Redheads are genetically blessed, says science
It’s a fair enough assessment to say that redheads aren’t exactly revered in all parts of society. Lovable, certainly. Exotic, perhaps. But held up as a genetic sensation? That’s not really been on the zeitgeist’s agenda (see: the indefatigable meme community, prone to lampooning redheads as soulless). Until now…
In her book, The Big Redhead Book: Inside the Secret Society of Red Hair, author Erin La Rosa compiles research from various outlets proving that the hitherto-culturally neglected redhead is actually replete with special genetic qualities. McGill University, in a 2003 study, finds that redhead women have a higher pain threshold than their dreary-haired peers, owing to MC1R, the gene associated with red hair and fair skin. Not only that, but MC1R makes its carriers more receptive to temperature, meaning they’re able to identify and respond to changes quicker, according to a 2005 study by the University of Louisville. Efficient, prescient, and it makes for an excellent new resource pool of anchormen.
And it turns out this latent superiority has actually been paying off in a visible way, research shows, with a 2014 report by Upstream Analysis suggesting that 30% of TV adverts in the US feature a redhead in a leading role. CBS similarly posited that a person with red hair appears every 106 seconds on screen in the US. From Mad Men’s iconic Joan Holloway, to Riverdale’s dashing Archie Andrews, to the near-ubiquitous Ed Sheeran, it’s not hard to see why.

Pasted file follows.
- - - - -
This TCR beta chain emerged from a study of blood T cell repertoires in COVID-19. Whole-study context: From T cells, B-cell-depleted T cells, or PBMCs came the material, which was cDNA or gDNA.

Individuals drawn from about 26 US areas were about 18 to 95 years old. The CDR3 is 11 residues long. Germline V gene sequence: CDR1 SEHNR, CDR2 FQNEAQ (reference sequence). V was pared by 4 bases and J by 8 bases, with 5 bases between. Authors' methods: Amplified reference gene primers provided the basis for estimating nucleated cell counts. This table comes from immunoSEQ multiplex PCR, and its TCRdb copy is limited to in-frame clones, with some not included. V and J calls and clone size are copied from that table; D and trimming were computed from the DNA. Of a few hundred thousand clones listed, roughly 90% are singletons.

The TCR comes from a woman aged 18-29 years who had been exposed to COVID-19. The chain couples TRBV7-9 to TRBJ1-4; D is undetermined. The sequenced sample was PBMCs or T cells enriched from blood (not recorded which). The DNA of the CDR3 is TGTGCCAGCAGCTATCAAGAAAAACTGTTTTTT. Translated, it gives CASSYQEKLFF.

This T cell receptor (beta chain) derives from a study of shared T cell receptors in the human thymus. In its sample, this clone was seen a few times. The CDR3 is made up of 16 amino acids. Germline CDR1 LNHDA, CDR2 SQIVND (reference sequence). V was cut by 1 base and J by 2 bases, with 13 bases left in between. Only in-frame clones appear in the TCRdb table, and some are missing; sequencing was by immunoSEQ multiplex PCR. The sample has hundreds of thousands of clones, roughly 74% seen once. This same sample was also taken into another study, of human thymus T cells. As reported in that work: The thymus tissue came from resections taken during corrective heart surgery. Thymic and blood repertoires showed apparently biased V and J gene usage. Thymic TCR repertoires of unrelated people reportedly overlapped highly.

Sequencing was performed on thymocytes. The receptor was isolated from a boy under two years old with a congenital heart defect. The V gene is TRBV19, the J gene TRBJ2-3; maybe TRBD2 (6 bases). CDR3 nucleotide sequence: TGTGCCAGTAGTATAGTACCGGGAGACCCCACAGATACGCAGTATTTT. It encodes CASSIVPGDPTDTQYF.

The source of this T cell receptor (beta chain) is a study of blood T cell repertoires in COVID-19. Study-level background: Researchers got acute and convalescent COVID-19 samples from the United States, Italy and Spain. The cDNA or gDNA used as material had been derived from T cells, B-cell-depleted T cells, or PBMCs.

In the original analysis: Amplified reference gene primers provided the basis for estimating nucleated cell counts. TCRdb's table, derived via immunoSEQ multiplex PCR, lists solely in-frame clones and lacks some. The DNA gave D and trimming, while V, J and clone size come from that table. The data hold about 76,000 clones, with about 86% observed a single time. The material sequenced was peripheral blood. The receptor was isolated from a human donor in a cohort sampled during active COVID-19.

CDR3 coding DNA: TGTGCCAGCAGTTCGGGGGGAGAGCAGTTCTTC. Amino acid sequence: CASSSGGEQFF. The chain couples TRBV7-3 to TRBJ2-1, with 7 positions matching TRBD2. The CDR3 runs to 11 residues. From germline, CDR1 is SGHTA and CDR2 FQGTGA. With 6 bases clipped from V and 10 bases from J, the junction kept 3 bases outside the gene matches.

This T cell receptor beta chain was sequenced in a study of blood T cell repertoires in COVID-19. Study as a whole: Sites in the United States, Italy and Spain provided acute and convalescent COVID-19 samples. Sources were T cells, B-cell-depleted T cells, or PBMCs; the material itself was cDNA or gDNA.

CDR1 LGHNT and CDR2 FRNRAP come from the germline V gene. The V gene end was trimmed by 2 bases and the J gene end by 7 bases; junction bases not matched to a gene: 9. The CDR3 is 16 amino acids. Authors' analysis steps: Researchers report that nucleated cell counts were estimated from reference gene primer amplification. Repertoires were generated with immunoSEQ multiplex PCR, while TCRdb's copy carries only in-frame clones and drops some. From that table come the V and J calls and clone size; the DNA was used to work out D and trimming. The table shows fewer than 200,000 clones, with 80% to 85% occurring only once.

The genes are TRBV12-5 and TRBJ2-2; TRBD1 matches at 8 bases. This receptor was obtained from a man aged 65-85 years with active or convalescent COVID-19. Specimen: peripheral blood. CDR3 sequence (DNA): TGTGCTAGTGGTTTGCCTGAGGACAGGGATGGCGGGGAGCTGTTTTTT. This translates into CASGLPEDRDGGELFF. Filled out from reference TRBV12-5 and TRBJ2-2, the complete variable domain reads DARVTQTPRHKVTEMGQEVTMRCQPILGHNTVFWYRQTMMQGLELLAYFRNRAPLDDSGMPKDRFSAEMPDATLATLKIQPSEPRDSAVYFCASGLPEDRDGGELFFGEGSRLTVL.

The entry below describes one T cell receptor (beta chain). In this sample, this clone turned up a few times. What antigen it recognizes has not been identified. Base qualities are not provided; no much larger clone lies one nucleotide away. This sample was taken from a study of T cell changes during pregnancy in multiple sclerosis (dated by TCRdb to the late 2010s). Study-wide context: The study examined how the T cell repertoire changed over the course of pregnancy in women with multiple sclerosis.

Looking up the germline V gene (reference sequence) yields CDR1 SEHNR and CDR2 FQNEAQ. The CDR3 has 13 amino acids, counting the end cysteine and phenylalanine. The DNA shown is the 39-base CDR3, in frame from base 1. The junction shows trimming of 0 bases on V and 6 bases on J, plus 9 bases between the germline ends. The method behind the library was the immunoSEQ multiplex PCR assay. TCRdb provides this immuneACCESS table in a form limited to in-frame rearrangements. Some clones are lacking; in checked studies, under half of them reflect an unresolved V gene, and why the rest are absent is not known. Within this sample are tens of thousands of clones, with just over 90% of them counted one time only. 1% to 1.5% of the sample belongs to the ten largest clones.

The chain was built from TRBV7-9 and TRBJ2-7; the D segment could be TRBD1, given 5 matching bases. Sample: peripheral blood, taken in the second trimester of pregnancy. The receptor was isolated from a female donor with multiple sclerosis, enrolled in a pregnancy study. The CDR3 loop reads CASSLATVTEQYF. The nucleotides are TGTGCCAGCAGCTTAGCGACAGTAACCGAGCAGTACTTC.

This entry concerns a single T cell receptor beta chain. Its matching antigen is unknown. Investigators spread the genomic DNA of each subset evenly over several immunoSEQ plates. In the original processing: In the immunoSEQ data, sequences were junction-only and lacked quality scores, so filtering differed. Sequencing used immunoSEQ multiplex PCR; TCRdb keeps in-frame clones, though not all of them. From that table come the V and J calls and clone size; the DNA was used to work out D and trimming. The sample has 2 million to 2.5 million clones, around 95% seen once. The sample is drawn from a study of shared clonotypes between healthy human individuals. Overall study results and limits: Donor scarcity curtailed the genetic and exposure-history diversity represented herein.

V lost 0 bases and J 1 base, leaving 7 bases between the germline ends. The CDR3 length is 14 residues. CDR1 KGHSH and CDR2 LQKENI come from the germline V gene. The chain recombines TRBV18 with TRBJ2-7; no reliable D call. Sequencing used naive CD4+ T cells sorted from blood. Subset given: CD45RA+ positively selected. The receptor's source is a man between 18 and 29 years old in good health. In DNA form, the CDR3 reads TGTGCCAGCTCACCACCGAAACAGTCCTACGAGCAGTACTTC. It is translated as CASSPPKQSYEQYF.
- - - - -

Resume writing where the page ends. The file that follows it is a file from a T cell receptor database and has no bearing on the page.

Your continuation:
What’s more, despite accounting for a mere 2% of the population, evolution has been kind to the humble readhead, with the news that flame-haired people have developed an ameliorated capacity to produce vitamin D – owing to centuries of leaden European skies – meaning they’re less inclined to become sun worshippers. Although come to think of it, leaving the sunbathing to the non-alabaster multitude is probably a prudent decision, given redheads’ infamous propensity for sunburn. Being able to produce more vitamin D in a shorter amount of time better equips redheads to fend off diseases such as diabetes, rickets, and arthritis.
With this level of pre-ordained buoyancy, it’s likely you’ll be, ahem, seeing red for a long time to come.
Header image: UK in Italy, used under Creative Commons